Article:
In 2017, violence against girls and young women was most commonly perpetrated by a male (81%). Girls and young women were more often victimized by someone close to them—that is, someone they likely knew well and trusted—compared with boys and young men. Around 6 in 10 (57%) victims who were girls and young women were subjected to violence by a family member, an intimate partner (non-spousal) or a friend. This compared with about 3 in 10 (31%) of their male counterparts.

Among girls and young women, the accused-victim relationship varied by age group, likely as a result of their social environment: those aged 11 and younger were most often victimized by a parent, those aged 12 to 17 by a casual acquaintance and those aged 18 to 24 by an intimate partner (non-spousal).

Girls and young women were most often victimized on private property (62%), regardless of the type of violence they experienced. Of those who were victimized on private property, nearly two-thirds (65%) were victimized in their own home.

Victims who are girls and young women more often have a delay in reporting to the police

More than one in four (28%) girls and young women who were victims of violence had a delay in reporting to the police—meaning the police were not contacted on the same day the incident occurred—compared with about one in five boys and young men (19%). For girls and young women, a delay in reporting was far more common for victims of sexual offences (54%) than for those who were victims of physical assault offences (16%) and other violent offences (22%).

More common for victims who are girls and young women to have violent incidents cleared by charge

Regardless of the type of violence they experienced, girls and young women had the incident in which they were victimized result in the laying or recommendation of a charge more often than victims who were boys and young men. The gap was largest for victims of physical assault offences, as 57% of girls and young women and 39% of boys and young men had the incident result in a charge.

Rates of violence against girls and young women higher in territories and rural areas

The rate of police-reported violence against girls and young women was higher in every province and territory than the corresponding rate for boys and young men. Similar to crime in general, rates of violence were highest for girls and young women in the territories, followed by Saskatchewan and Manitoba. The rate of violence was nearly two times higher for girls and young women in rural areas (2,212 per 100,000 population) than it was in urban areas (1,236 per 100,000 population).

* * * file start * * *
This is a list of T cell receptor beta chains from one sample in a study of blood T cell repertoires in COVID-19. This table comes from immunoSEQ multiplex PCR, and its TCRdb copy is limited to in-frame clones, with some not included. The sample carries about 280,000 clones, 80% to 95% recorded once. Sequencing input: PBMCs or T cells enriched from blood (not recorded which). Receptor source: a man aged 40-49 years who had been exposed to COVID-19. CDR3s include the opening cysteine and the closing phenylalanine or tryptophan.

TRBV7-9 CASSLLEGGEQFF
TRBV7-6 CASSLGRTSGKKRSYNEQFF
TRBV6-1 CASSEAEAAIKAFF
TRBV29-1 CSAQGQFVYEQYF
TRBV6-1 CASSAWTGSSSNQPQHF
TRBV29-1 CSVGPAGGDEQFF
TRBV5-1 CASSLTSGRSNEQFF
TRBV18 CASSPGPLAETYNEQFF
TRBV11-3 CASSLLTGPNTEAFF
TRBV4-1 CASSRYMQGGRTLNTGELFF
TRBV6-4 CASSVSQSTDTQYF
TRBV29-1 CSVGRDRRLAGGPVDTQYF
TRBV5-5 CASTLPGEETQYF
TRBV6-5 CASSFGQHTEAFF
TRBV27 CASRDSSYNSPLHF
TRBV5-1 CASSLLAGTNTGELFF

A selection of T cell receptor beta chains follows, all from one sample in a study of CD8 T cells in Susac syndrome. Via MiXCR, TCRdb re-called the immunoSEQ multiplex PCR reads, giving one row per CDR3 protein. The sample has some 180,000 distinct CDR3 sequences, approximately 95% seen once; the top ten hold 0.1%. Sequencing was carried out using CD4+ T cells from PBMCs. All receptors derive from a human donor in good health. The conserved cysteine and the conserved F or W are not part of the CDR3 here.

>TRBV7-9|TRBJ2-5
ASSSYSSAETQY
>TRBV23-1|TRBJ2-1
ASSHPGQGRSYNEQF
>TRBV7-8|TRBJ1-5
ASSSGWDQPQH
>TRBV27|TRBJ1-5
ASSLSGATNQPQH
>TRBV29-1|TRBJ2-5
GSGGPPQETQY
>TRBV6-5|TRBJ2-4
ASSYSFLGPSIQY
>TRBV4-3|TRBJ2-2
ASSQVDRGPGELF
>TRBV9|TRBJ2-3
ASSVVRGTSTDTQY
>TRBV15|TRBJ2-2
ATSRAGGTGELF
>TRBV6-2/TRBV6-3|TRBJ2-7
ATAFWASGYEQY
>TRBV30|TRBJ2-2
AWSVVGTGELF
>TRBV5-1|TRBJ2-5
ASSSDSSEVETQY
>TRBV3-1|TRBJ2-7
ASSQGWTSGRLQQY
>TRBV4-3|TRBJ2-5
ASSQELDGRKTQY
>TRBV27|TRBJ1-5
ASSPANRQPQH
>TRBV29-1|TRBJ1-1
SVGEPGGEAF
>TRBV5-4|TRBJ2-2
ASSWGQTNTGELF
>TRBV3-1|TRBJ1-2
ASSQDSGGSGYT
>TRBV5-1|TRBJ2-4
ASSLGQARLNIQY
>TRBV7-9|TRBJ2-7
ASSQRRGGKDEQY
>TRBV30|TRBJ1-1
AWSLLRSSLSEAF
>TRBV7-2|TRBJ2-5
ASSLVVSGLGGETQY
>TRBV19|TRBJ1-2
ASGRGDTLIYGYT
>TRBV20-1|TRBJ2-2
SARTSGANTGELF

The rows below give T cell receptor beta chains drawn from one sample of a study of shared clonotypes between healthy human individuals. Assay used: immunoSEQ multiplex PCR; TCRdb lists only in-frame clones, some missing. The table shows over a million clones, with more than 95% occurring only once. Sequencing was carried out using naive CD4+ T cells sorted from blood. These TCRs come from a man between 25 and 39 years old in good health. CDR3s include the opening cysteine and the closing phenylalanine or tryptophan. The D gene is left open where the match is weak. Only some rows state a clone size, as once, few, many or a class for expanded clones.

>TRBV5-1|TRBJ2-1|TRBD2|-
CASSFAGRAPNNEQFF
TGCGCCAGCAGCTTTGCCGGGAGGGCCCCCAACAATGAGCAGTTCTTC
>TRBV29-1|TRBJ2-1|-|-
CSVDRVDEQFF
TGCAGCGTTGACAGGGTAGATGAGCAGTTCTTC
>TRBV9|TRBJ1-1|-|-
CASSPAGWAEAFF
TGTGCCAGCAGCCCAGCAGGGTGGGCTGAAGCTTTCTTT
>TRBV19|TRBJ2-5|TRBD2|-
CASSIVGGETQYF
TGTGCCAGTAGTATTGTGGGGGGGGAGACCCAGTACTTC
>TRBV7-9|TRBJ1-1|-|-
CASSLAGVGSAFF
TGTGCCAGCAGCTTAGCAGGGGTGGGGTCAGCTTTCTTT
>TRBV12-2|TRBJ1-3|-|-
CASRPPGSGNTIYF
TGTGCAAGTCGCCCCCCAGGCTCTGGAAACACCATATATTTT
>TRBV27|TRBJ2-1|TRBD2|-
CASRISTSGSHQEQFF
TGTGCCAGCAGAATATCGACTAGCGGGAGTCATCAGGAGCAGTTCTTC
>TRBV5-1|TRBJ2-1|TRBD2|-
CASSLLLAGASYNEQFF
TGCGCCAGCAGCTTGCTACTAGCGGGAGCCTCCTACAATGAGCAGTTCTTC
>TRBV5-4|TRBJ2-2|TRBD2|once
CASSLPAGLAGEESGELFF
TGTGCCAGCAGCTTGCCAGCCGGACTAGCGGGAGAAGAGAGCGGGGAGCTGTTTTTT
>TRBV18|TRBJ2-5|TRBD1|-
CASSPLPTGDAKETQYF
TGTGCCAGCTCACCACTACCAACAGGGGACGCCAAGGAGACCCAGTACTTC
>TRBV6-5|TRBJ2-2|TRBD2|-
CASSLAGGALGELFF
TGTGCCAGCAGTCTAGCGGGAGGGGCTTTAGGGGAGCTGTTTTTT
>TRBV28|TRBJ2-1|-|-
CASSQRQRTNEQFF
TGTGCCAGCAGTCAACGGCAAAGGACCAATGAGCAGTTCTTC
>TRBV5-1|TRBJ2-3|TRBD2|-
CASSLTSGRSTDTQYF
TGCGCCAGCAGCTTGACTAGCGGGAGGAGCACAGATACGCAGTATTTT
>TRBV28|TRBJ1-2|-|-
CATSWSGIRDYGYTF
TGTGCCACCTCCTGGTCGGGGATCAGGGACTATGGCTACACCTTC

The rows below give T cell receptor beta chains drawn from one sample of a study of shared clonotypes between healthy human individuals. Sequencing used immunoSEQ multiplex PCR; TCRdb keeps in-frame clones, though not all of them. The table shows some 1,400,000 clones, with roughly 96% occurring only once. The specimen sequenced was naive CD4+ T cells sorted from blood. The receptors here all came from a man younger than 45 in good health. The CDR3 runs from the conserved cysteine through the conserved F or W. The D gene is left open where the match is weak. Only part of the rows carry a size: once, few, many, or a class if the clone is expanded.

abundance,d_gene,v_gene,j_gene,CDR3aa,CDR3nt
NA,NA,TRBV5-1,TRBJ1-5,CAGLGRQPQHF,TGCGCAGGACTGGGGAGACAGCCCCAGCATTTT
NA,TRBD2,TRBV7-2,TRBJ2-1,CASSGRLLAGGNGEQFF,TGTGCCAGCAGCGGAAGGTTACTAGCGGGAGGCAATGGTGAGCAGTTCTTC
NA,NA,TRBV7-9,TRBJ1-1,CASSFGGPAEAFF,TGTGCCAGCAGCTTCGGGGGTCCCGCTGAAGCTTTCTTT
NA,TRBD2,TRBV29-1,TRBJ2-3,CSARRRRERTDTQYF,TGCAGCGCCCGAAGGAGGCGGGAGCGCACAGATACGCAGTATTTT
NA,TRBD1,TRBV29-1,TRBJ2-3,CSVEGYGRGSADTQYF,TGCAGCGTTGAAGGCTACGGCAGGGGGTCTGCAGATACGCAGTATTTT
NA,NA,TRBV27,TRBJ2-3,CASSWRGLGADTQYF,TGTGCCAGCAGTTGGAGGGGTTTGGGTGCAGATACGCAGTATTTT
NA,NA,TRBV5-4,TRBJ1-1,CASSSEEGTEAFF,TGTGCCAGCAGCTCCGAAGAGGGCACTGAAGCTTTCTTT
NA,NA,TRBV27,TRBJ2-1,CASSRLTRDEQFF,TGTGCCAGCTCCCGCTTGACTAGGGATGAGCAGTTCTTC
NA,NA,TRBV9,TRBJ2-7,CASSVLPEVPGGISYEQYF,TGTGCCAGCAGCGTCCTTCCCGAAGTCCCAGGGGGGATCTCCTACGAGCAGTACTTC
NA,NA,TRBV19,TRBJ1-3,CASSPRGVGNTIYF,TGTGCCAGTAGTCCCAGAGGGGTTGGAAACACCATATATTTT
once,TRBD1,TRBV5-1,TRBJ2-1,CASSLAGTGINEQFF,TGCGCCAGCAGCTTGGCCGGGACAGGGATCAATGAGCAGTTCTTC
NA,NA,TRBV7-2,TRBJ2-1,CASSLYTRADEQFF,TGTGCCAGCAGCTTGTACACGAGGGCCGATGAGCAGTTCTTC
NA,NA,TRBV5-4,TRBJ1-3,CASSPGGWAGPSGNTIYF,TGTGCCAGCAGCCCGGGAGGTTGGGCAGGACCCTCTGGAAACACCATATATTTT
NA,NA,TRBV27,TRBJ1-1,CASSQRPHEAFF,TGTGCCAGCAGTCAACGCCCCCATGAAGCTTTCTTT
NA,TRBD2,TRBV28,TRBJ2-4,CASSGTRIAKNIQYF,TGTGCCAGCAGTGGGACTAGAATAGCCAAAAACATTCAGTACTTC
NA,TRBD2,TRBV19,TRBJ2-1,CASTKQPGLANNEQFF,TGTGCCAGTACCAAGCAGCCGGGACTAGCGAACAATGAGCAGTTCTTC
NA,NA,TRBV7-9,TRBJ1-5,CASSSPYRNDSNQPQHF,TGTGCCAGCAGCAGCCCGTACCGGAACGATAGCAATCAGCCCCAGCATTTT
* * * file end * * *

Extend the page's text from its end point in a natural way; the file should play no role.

Note to readers

This article is based on police-reported data from the Incident-based Uniform Crime Reporting Survey and the Homicide Survey. It presents information on violent offences under the Criminal Code that were reported to and substantiated by the police.

For police-reported data, victim age, sex and Aboriginal identity (First Nations, Métis or Inuit) is based on information provided by the police. One incident can involve multiple offences. Data represent the most serious offence in the incident as determined by a standard classification rule used by all police services. Some victims experience violence over a period of time, sometimes years, all of which may be considered by the police to be part of one continuous incident. Information about the number and dates of individual incidents for these victims of continuous violence is not available. Inversely, a victim record is collect for each victim involved in the incident. If an individual is a victim in multiple incidents in the same reference year, that individual will be counted as a victim for each separate incident.

An urban area is defined as a census metropolitan area (CMA) or a census agglomeration (CA). Rural areas are all areas outside of CMAs and CAs.

Products

The article "Police-reported violence against girls and young women in Canada, 2017" is now available as part of the publication Juristat (Catalogue number85-002-X).

Contact information

For more information, or to enquire about the concepts, methods or data quality of this release, contact us (toll-free 1-800-263-1136; 514-283-8300; STATCAN.infostats-infostats.STATCAN@canada.ca) or Media Relations (613-951-4636; STATCAN.mediahotline-ligneinfomedias.STATCAN@canada.ca).